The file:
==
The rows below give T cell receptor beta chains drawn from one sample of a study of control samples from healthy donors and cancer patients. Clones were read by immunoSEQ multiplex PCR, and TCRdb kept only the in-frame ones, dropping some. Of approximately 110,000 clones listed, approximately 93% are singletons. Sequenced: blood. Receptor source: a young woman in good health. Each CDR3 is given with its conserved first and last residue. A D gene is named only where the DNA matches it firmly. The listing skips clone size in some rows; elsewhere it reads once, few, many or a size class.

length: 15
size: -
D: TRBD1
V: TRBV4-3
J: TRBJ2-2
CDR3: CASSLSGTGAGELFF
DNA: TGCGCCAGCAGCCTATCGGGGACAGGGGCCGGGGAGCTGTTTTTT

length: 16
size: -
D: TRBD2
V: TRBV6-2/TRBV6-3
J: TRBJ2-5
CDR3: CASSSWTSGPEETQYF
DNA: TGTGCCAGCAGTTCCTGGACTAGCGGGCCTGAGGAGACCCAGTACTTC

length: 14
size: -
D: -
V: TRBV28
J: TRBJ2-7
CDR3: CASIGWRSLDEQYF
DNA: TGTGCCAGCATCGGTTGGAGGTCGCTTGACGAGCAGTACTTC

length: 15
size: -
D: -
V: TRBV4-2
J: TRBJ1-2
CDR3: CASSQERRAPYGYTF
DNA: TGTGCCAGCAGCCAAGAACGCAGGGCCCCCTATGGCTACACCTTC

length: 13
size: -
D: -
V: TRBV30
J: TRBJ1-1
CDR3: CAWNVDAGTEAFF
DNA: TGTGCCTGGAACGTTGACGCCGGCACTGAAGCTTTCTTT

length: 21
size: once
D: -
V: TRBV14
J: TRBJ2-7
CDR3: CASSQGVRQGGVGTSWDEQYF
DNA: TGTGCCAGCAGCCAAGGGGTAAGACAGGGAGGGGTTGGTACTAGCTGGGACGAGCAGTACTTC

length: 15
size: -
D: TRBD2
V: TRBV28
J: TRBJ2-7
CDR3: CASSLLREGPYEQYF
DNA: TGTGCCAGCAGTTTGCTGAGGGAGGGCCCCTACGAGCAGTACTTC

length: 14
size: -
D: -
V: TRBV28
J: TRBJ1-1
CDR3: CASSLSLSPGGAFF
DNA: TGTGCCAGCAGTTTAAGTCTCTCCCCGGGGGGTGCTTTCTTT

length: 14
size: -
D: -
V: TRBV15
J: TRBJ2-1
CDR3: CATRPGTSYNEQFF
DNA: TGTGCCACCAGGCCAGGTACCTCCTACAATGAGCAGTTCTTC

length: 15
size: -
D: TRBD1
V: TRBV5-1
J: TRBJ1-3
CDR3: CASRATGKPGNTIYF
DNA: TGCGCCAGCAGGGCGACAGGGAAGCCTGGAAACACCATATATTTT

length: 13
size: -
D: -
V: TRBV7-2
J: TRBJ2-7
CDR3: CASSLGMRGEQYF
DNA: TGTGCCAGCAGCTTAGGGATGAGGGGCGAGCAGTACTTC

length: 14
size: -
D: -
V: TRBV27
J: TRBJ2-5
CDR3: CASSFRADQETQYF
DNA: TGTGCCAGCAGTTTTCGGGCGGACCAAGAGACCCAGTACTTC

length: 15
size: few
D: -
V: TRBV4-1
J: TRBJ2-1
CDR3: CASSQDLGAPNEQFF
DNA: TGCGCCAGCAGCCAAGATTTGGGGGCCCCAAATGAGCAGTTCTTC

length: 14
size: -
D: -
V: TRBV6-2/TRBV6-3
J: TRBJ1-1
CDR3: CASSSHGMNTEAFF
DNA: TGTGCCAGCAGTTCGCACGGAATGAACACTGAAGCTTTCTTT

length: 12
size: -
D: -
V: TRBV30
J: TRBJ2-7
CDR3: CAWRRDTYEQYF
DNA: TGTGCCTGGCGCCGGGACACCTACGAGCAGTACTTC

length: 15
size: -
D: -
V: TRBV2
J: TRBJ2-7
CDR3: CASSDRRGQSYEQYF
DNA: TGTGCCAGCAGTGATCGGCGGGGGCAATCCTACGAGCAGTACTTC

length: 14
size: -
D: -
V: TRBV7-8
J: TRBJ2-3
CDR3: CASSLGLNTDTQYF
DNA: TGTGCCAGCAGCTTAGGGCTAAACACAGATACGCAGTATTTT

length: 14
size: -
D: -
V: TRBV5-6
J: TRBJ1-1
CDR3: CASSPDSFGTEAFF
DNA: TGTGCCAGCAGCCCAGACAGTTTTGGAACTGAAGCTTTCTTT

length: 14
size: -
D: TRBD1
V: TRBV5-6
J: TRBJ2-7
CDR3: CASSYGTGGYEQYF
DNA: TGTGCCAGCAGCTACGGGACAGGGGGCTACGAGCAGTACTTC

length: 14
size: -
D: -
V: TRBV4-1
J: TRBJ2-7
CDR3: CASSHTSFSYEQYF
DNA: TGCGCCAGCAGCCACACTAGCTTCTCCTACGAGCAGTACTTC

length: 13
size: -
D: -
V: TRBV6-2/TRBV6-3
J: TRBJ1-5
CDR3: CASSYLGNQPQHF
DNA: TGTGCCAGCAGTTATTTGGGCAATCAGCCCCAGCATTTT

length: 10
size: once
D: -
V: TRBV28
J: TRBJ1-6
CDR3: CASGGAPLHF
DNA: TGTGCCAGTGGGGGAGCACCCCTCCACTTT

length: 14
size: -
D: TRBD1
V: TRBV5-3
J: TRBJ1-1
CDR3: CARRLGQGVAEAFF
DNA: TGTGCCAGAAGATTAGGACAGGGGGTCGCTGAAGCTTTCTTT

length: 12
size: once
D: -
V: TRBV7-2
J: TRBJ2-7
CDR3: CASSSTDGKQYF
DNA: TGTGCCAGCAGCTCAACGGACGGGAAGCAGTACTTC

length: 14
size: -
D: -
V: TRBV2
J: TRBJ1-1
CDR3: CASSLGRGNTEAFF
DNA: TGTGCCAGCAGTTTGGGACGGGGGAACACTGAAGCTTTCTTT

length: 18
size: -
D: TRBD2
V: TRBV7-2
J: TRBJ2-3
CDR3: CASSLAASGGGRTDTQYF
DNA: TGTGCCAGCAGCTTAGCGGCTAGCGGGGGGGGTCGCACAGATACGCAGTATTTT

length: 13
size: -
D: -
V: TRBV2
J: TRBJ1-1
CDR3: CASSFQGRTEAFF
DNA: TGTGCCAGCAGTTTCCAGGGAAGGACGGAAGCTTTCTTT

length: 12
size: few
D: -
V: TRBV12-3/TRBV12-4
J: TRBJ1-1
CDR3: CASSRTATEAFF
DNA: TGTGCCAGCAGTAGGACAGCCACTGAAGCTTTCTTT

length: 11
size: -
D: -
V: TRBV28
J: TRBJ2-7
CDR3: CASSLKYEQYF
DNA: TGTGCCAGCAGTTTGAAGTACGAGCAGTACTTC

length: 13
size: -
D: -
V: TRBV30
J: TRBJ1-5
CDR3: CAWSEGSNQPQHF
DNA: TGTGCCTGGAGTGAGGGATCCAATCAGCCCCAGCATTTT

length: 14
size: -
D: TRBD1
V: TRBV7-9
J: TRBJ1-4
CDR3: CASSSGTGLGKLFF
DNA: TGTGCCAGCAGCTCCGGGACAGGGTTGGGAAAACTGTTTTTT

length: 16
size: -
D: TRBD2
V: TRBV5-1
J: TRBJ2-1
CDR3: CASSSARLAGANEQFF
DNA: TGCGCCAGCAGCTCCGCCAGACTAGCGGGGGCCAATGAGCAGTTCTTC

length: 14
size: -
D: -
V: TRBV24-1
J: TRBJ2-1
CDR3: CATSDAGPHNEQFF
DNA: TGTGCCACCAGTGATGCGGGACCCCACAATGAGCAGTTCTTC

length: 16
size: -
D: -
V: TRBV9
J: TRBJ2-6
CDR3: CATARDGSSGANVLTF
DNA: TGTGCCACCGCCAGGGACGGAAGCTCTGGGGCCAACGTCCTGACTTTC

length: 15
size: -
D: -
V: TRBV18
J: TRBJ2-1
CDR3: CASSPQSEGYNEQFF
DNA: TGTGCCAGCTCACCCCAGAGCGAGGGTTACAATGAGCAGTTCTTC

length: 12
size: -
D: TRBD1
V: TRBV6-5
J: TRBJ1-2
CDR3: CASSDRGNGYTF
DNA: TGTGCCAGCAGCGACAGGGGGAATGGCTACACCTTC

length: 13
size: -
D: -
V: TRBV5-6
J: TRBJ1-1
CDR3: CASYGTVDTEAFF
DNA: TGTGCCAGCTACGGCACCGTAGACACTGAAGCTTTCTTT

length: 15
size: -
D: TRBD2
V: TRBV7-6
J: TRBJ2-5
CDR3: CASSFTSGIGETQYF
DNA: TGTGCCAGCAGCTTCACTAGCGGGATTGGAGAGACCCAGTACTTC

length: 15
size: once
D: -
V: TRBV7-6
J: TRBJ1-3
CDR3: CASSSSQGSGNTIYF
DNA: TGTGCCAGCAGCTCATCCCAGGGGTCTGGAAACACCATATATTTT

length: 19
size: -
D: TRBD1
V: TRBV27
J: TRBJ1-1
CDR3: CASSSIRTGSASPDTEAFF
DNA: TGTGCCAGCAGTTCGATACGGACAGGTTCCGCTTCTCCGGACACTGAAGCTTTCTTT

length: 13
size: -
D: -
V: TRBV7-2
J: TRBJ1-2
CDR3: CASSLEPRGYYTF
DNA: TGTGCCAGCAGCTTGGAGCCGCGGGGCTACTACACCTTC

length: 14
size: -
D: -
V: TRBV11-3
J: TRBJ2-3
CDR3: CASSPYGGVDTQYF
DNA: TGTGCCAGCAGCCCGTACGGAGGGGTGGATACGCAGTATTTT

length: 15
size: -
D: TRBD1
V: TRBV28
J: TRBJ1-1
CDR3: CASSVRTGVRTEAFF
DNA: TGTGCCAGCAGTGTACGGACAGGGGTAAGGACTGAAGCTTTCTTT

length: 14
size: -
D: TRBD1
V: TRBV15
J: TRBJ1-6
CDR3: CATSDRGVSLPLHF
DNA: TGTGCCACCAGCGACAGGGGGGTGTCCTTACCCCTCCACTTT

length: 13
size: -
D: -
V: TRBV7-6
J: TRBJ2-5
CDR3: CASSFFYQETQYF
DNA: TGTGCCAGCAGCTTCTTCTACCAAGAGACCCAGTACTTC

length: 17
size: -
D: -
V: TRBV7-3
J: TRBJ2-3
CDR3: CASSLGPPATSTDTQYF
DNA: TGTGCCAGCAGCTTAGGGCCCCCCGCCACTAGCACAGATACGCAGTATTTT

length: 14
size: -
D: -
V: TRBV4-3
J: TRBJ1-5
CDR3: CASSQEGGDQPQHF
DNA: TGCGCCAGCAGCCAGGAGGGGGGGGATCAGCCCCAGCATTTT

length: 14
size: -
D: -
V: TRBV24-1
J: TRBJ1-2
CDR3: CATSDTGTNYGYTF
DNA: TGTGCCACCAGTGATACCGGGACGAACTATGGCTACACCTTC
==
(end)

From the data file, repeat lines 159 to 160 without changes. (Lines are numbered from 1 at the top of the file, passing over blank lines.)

V: TRBV5-3
J: TRBJ1-1